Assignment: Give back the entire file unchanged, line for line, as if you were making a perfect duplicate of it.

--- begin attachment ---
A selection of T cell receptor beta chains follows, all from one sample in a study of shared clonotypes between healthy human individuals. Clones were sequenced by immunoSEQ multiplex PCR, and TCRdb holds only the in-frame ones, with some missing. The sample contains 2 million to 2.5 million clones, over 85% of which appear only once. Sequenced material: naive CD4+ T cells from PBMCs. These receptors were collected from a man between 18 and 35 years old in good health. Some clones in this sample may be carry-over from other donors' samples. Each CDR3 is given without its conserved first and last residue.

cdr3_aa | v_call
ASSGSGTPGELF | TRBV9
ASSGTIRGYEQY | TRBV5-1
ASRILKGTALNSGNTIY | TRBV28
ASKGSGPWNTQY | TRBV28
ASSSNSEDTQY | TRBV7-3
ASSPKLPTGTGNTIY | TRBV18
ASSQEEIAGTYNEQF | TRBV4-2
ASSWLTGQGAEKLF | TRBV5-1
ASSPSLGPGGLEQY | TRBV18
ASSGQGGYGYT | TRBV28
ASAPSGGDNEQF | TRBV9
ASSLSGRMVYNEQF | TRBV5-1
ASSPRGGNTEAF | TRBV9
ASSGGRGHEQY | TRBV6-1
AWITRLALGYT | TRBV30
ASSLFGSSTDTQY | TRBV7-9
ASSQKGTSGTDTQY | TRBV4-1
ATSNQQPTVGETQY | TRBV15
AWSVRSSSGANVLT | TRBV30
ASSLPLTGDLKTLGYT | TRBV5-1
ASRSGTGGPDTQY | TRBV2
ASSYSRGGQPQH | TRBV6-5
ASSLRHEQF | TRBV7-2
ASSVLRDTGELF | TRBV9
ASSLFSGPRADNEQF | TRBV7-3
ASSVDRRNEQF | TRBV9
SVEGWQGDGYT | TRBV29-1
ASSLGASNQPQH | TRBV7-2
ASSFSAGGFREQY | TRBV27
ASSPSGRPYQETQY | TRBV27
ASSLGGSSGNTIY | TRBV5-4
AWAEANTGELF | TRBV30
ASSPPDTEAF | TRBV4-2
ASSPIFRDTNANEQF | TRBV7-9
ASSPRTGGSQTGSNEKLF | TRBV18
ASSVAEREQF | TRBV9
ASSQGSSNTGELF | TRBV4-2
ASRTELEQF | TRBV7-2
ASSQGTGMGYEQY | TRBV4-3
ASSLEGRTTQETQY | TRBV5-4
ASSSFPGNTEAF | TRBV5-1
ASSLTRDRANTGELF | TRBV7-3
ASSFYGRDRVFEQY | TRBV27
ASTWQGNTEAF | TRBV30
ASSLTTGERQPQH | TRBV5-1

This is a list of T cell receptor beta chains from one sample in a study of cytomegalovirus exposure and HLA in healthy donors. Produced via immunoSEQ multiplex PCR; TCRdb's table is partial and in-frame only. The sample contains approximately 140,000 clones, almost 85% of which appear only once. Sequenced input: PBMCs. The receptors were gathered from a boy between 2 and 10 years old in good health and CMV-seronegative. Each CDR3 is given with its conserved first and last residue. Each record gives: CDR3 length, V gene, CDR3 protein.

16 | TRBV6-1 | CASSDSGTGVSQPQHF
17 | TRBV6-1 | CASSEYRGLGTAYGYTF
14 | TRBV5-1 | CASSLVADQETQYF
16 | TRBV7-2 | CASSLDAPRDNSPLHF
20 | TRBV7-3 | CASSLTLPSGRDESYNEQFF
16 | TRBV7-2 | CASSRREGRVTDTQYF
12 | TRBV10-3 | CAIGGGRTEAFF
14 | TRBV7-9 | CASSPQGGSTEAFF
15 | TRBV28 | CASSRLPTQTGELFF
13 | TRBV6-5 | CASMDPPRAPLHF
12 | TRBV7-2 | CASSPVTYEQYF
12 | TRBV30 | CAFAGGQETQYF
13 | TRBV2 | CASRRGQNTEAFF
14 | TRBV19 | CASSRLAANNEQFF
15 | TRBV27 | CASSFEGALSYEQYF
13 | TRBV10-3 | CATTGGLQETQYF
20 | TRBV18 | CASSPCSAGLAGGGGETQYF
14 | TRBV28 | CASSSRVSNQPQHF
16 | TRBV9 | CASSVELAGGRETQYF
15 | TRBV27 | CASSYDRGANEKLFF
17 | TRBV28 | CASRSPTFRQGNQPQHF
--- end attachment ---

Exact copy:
A selection of T cell receptor beta chains follows, all from one sample in a study of shared clonotypes between healthy human individuals. Clones were sequenced by immunoSEQ multiplex PCR, and TCRdb holds only the in-frame ones, with some missing. The sample contains 2 million to 2.5 million clones, over 85% of which appear only once. Sequenced material: naive CD4+ T cells from PBMCs. These receptors were collected from a man between 18 and 35 years old in good health. Some clones in this sample may be carry-over from other donors' samples. Each CDR3 is given without its conserved first and last residue.

cdr3_aa | v_call
ASSGSGTPGELF | TRBV9
ASSGTIRGYEQY | TRBV5-1
ASRILKGTALNSGNTIY | TRBV28
ASKGSGPWNTQY | TRBV28
ASSSNSEDTQY | TRBV7-3
ASSPKLPTGTGNTIY | TRBV18
ASSQEEIAGTYNEQF | TRBV4-2
ASSWLTGQGAEKLF | TRBV5-1
ASSPSLGPGGLEQY | TRBV18
ASSGQGGYGYT | TRBV28
ASAPSGGDNEQF | TRBV9
ASSLSGRMVYNEQF | TRBV5-1
ASSPRGGNTEAF | TRBV9
ASSGGRGHEQY | TRBV6-1
AWITRLALGYT | TRBV30
ASSLFGSSTDTQY | TRBV7-9
ASSQKGTSGTDTQY | TRBV4-1
ATSNQQPTVGETQY | TRBV15
AWSVRSSSGANVLT | TRBV30
ASSLPLTGDLKTLGYT | TRBV5-1
ASRSGTGGPDTQY | TRBV2
ASSYSRGGQPQH | TRBV6-5
ASSLRHEQF | TRBV7-2
ASSVLRDTGELF | TRBV9
ASSLFSGPRADNEQF | TRBV7-3
ASSVDRRNEQF | TRBV9
SVEGWQGDGYT | TRBV29-1
ASSLGASNQPQH | TRBV7-2
ASSFSAGGFREQY | TRBV27
ASSPSGRPYQETQY | TRBV27
ASSLGGSSGNTIY | TRBV5-4
AWAEANTGELF | TRBV30
ASSPPDTEAF | TRBV4-2
ASSPIFRDTNANEQF | TRBV7-9
ASSPRTGGSQTGSNEKLF | TRBV18
ASSVAEREQF | TRBV9
ASSQGSSNTGELF | TRBV4-2
ASRTELEQF | TRBV7-2
ASSQGTGMGYEQY | TRBV4-3
ASSLEGRTTQETQY | TRBV5-4
ASSSFPGNTEAF | TRBV5-1
ASSLTRDRANTGELF | TRBV7-3
ASSFYGRDRVFEQY | TRBV27
ASTWQGNTEAF | TRBV30
ASSLTTGERQPQH | TRBV5-1

This is a list of T cell receptor beta chains from one sample in a study of cytomegalovirus exposure and HLA in healthy donors. Produced via immunoSEQ multiplex PCR; TCRdb's table is partial and in-frame only. The sample contains approximately 140,000 clones, almost 85% of which appear only once. Sequenced input: PBMCs. The receptors were gathered from a boy between 2 and 10 years old in good health and CMV-seronegative. Each CDR3 is given with its conserved first and last residue. Each record gives: CDR3 length, V gene, CDR3 protein.

16 | TRBV6-1 | CASSDSGTGVSQPQHF
17 | TRBV6-1 | CASSEYRGLGTAYGYTF
14 | TRBV5-1 | CASSLVADQETQYF
16 | TRBV7-2 | CASSLDAPRDNSPLHF
20 | TRBV7-3 | CASSLTLPSGRDESYNEQFF
16 | TRBV7-2 | CASSRREGRVTDTQYF
12 | TRBV10-3 | CAIGGGRTEAFF
14 | TRBV7-9 | CASSPQGGSTEAFF
15 | TRBV28 | CASSRLPTQTGELFF
13 | TRBV6-5 | CASMDPPRAPLHF
12 | TRBV7-2 | CASSPVTYEQYF
12 | TRBV30 | CAFAGGQETQYF
13 | TRBV2 | CASRRGQNTEAFF
14 | TRBV19 | CASSRLAANNEQFF
15 | TRBV27 | CASSFEGALSYEQYF
13 | TRBV10-3 | CATTGGLQETQYF
20 | TRBV18 | CASSPCSAGLAGGGGETQYF
14 | TRBV28 | CASSSRVSNQPQHF
16 | TRBV9 | CASSVELAGGRETQYF
15 | TRBV27 | CASSYDRGANEKLFF
17 | TRBV28 | CASRSPTFRQGNQPQHF